CUHK Reveals Non-Alcoholic Fatty Liver Disease Afflicts Even the Non-Obese
Studies conducted by The Chinese University of Hong Kong (CUHK) have revealed that non-alcoholic fatty liver disease (NAFLD) afflicts even the non-obese population. Researchers of the CUHK Faculty of Medicine have conducted two studies on lean NAFLD patients. Findings of the first study showed that 1 out of 5 non-obese subjects from the community suffered from NAFLD, with risk factors such as high blood sugar level. The other study discovered that the severity of the disease is less in non-obese NAFLD patients than in obese patients. Nevertheless, more than 40% of non-obese patients were diagnosed with steatohepatitis while about 30% of them had severe liver fibrosis. CUHK researchers, therefore, recommend that non-obese NAFLD patients with concurrent metabolic diseases should undergo proper assessment for advanced liver diseases.
The first study has been published in the international medical journal, The American Journal of Gastroenterology; the second one in Hepatology.
Epidemiology of non-obese NAFLD patients is poorly understood
NAFLD is currently the most common chronic liver disease worldwide and affects 27% of the Hong Kong adult population. It is the second leading indication for liver transplantation and the third leading cause of liver cancer in the United States.
Prof. Grace Lai Hung WONG, Professor, Division of Gastroenterology and Hepatology, Department of Medicine and Therapeutics, Faculty of Medicine at CUHK, stated, ‘Though NAFLD rarely shows clinical symptoms, it may progress to steatohepatitis, cirrhosis, and hepatic carcinoma. NAFLD used to be associated with obesity, but it is now found in non-obese people as well. The epidemiology and clinical characteristics of this special group are poorly understood. Physicians are just beginning to learn more about NAFLD in the lean population.’
1 out of 5 non-obese community subjects found with NAFLD
Researchers from the Faculty of Medicine at CUHK conducted two prospective studies from 2006 to 2015. In the first study, 911 citizens were randomly selected from the general population. They underwent magnetic resonance imaging, and had their liver fat and fibrosis measured with a FibroScan machine. Using the Asian definition of obesity (Body Mass Index, BMI, ≥ 25kg/m2), 210 subjects of the study were classified as obese and 701 as non-obese.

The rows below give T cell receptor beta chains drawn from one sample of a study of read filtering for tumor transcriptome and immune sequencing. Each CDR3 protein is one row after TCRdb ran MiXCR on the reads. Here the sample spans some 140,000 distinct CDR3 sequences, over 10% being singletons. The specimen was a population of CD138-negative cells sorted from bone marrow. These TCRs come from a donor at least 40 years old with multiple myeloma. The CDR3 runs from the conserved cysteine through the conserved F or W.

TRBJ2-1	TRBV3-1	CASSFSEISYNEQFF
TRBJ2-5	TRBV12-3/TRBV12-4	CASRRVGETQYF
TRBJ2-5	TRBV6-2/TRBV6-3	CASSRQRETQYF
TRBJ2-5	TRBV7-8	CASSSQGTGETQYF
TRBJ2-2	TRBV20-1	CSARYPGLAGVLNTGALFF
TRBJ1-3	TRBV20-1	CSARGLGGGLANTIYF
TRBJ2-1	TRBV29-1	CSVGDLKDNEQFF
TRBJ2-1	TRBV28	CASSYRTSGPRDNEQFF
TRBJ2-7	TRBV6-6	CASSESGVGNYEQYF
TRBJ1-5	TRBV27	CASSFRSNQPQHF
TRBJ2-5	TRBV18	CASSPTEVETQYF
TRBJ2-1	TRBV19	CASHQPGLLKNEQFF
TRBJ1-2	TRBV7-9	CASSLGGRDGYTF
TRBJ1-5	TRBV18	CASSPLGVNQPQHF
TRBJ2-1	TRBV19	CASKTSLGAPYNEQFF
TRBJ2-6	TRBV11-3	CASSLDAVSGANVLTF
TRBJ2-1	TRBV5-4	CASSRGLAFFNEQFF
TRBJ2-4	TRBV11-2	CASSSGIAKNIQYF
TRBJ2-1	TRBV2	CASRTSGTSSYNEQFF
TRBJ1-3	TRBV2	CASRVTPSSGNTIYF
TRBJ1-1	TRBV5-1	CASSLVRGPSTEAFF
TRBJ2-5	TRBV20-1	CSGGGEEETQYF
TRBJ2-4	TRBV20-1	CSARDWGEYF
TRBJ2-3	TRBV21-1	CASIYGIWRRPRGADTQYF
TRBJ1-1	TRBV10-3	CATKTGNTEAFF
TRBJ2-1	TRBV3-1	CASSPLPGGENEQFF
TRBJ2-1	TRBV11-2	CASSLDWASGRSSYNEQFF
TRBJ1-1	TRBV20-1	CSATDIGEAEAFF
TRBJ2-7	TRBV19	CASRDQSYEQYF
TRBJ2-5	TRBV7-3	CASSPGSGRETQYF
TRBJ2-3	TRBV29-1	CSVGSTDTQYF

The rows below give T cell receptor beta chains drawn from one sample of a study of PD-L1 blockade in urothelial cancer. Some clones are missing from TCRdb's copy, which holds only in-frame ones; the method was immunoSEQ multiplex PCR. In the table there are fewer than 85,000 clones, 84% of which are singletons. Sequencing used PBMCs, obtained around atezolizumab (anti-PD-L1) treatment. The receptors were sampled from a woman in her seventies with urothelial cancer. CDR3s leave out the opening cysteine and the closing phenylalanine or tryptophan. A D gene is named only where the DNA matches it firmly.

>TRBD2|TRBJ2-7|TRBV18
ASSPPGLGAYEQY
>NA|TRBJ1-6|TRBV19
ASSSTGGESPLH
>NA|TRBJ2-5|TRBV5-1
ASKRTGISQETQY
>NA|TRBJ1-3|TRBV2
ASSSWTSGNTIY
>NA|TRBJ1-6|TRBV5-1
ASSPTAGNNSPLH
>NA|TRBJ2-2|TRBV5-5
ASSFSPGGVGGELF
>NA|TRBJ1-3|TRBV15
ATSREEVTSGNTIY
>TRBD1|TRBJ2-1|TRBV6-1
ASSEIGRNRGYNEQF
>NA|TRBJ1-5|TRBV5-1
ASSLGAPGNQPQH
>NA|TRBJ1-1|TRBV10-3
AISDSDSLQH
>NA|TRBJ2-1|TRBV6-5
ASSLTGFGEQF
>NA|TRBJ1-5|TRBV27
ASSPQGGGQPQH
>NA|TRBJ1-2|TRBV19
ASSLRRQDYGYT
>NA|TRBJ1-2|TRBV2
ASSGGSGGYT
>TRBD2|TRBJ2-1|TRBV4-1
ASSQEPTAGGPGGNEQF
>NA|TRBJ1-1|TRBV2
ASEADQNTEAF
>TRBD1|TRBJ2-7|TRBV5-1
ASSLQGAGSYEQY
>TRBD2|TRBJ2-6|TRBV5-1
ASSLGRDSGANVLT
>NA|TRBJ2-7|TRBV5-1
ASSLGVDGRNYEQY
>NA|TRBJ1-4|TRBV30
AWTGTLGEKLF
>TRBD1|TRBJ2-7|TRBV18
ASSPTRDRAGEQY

Findings showed that 61% of obese subjects suffered from NAFLD. It is worth noting that 19% of the non-obese subjects also suffered from NAFLD. The non-obese NAFLD patients had lower markers of liver injury and fibrosis, suggesting that the severity of their disease was less.
Moreover, the study findings identified enlarged waist circumference, elevated blood sugar (glycated hemoglobin level), insulin resistance, higher ferritin level, and the presence of polymorphism of the PNPLA3 gene as risk indicators of NAFLD in non-obese patients.
Assessment is recommended for NAFLD patients with concurrent metabolic diseases
CUHK researchers also examined the liver biopsy cohort to further explore the clinical characteristics of NAFLD in non-obese patients. 307 patients who underwent liver biopsy for NAFLD were identified, among whom 235 were obese and 72 were non-obese. Results showed that compared with obese patients, non-obese patients were less susceptible to liver fibrosis. Nonetheless, 44% of these non-obese patients presented with steatohepatitis (NAFLD with active inflammation); 26% with severe liver fibrosis.
Prof. Vincent Wai Sun WONG, Professor, Division of Gastroenterology and Hepatology, Department of Medicine and Therapeutics, Faculty of Medicine at CUHK, concluded, ‘Nearly 20% of the people with BMI2 still have NAFLD. Although non-obese patients tend to have less severe liver disease, they are still prone to developing steatohepatitis and liver fibrosis. Therefore, those with concurrent metabolic diseases should still undergo proper liver assessment.’